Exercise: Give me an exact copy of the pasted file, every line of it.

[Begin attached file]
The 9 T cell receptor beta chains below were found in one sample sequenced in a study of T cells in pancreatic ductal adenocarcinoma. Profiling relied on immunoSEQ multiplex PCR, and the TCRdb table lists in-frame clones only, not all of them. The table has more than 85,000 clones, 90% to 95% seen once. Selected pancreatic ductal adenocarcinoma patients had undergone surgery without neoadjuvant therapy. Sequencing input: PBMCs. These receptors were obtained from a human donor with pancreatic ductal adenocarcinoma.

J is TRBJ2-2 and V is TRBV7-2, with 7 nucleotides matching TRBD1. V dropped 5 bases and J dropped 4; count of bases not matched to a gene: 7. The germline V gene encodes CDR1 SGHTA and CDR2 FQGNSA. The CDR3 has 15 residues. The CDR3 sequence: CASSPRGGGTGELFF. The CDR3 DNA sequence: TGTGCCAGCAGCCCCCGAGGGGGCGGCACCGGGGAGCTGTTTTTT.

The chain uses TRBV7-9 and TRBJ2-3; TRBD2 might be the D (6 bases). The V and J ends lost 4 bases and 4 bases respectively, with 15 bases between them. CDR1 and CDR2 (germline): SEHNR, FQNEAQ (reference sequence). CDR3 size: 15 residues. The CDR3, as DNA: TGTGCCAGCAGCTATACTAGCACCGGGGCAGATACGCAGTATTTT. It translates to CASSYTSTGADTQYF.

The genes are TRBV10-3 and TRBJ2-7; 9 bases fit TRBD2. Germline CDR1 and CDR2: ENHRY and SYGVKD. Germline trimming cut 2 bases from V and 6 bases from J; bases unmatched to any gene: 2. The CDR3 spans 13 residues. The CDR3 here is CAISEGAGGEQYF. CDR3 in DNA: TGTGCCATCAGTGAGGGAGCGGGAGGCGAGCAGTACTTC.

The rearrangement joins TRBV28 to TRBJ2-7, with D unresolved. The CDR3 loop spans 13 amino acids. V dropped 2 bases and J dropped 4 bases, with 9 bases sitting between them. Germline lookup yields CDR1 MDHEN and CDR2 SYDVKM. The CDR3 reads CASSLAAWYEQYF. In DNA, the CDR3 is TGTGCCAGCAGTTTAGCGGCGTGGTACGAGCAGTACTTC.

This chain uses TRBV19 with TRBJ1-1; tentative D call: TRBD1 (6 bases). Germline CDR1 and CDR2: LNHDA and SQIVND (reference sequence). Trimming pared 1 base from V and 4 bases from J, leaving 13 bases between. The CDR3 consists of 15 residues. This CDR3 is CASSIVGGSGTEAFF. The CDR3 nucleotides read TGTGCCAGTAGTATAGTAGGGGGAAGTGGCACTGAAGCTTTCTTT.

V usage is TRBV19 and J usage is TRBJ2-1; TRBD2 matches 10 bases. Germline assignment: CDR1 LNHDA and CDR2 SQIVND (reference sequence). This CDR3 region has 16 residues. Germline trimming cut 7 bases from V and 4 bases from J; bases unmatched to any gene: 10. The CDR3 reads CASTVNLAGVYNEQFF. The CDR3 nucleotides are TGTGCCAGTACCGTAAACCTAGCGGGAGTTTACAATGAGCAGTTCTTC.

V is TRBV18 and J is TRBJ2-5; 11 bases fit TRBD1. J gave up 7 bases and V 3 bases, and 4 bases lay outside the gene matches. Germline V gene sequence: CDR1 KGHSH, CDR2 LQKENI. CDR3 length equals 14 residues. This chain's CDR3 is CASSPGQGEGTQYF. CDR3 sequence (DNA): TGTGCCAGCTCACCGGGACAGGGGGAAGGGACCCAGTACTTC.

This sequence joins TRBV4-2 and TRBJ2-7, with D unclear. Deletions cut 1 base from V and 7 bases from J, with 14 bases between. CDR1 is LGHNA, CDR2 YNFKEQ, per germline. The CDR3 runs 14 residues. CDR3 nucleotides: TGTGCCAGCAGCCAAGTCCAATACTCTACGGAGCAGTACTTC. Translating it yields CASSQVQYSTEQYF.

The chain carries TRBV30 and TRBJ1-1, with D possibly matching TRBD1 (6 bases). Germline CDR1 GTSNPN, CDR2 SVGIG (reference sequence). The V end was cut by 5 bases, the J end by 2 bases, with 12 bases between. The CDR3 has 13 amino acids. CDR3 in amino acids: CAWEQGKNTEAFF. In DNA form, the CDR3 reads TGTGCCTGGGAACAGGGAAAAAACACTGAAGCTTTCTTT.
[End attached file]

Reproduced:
The 9 T cell receptor beta chains below were found in one sample sequenced in a study of T cells in pancreatic ductal adenocarcinoma. Profiling relied on immunoSEQ multiplex PCR, and the TCRdb table lists in-frame clones only, not all of them. The table has more than 85,000 clones, 90% to 95% seen once. Selected pancreatic ductal adenocarcinoma patients had undergone surgery without neoadjuvant therapy. Sequencing input: PBMCs. These receptors were obtained from a human donor with pancreatic ductal adenocarcinoma.

J is TRBJ2-2 and V is TRBV7-2, with 7 nucleotides matching TRBD1. V dropped 5 bases and J dropped 4; count of bases not matched to a gene: 7. The germline V gene encodes CDR1 SGHTA and CDR2 FQGNSA. The CDR3 has 15 residues. The CDR3 sequence: CASSPRGGGTGELFF. The CDR3 DNA sequence: TGTGCCAGCAGCCCCCGAGGGGGCGGCACCGGGGAGCTGTTTTTT.

The chain uses TRBV7-9 and TRBJ2-3; TRBD2 might be the D (6 bases). The V and J ends lost 4 bases and 4 bases respectively, with 15 bases between them. CDR1 and CDR2 (germline): SEHNR, FQNEAQ (reference sequence). CDR3 size: 15 residues. The CDR3, as DNA: TGTGCCAGCAGCTATACTAGCACCGGGGCAGATACGCAGTATTTT. It translates to CASSYTSTGADTQYF.

The genes are TRBV10-3 and TRBJ2-7; 9 bases fit TRBD2. Germline CDR1 and CDR2: ENHRY and SYGVKD. Germline trimming cut 2 bases from V and 6 bases from J; bases unmatched to any gene: 2. The CDR3 spans 13 residues. The CDR3 here is CAISEGAGGEQYF. CDR3 in DNA: TGTGCCATCAGTGAGGGAGCGGGAGGCGAGCAGTACTTC.

The rearrangement joins TRBV28 to TRBJ2-7, with D unresolved. The CDR3 loop spans 13 amino acids. V dropped 2 bases and J dropped 4 bases, with 9 bases sitting between them. Germline lookup yields CDR1 MDHEN and CDR2 SYDVKM. The CDR3 reads CASSLAAWYEQYF. In DNA, the CDR3 is TGTGCCAGCAGTTTAGCGGCGTGGTACGAGCAGTACTTC.

This chain uses TRBV19 with TRBJ1-1; tentative D call: TRBD1 (6 bases). Germline CDR1 and CDR2: LNHDA and SQIVND (reference sequence). Trimming pared 1 base from V and 4 bases from J, leaving 13 bases between. The CDR3 consists of 15 residues. This CDR3 is CASSIVGGSGTEAFF. The CDR3 nucleotides read TGTGCCAGTAGTATAGTAGGGGGAAGTGGCACTGAAGCTTTCTTT.

V usage is TRBV19 and J usage is TRBJ2-1; TRBD2 matches 10 bases. Germline assignment: CDR1 LNHDA and CDR2 SQIVND (reference sequence). This CDR3 region has 16 residues. Germline trimming cut 7 bases from V and 4 bases from J; bases unmatched to any gene: 10. The CDR3 reads CASTVNLAGVYNEQFF. The CDR3 nucleotides are TGTGCCAGTACCGTAAACCTAGCGGGAGTTTACAATGAGCAGTTCTTC.

V is TRBV18 and J is TRBJ2-5; 11 bases fit TRBD1. J gave up 7 bases and V 3 bases, and 4 bases lay outside the gene matches. Germline V gene sequence: CDR1 KGHSH, CDR2 LQKENI. CDR3 length equals 14 residues. This chain's CDR3 is CASSPGQGEGTQYF. CDR3 sequence (DNA): TGTGCCAGCTCACCGGGACAGGGGGAAGGGACCCAGTACTTC.

This sequence joins TRBV4-2 and TRBJ2-7, with D unclear. Deletions cut 1 base from V and 7 bases from J, with 14 bases between. CDR1 is LGHNA, CDR2 YNFKEQ, per germline. The CDR3 runs 14 residues. CDR3 nucleotides: TGTGCCAGCAGCCAAGTCCAATACTCTACGGAGCAGTACTTC. Translating it yields CASSQVQYSTEQYF.

The chain carries TRBV30 and TRBJ1-1, with D possibly matching TRBD1 (6 bases). Germline CDR1 GTSNPN, CDR2 SVGIG (reference sequence). The V end was cut by 5 bases, the J end by 2 bases, with 12 bases between. The CDR3 has 13 amino acids. CDR3 in amino acids: CAWEQGKNTEAFF. In DNA form, the CDR3 reads TGTGCCTGGGAACAGGGAAAAAACACTGAAGCTTTCTTT.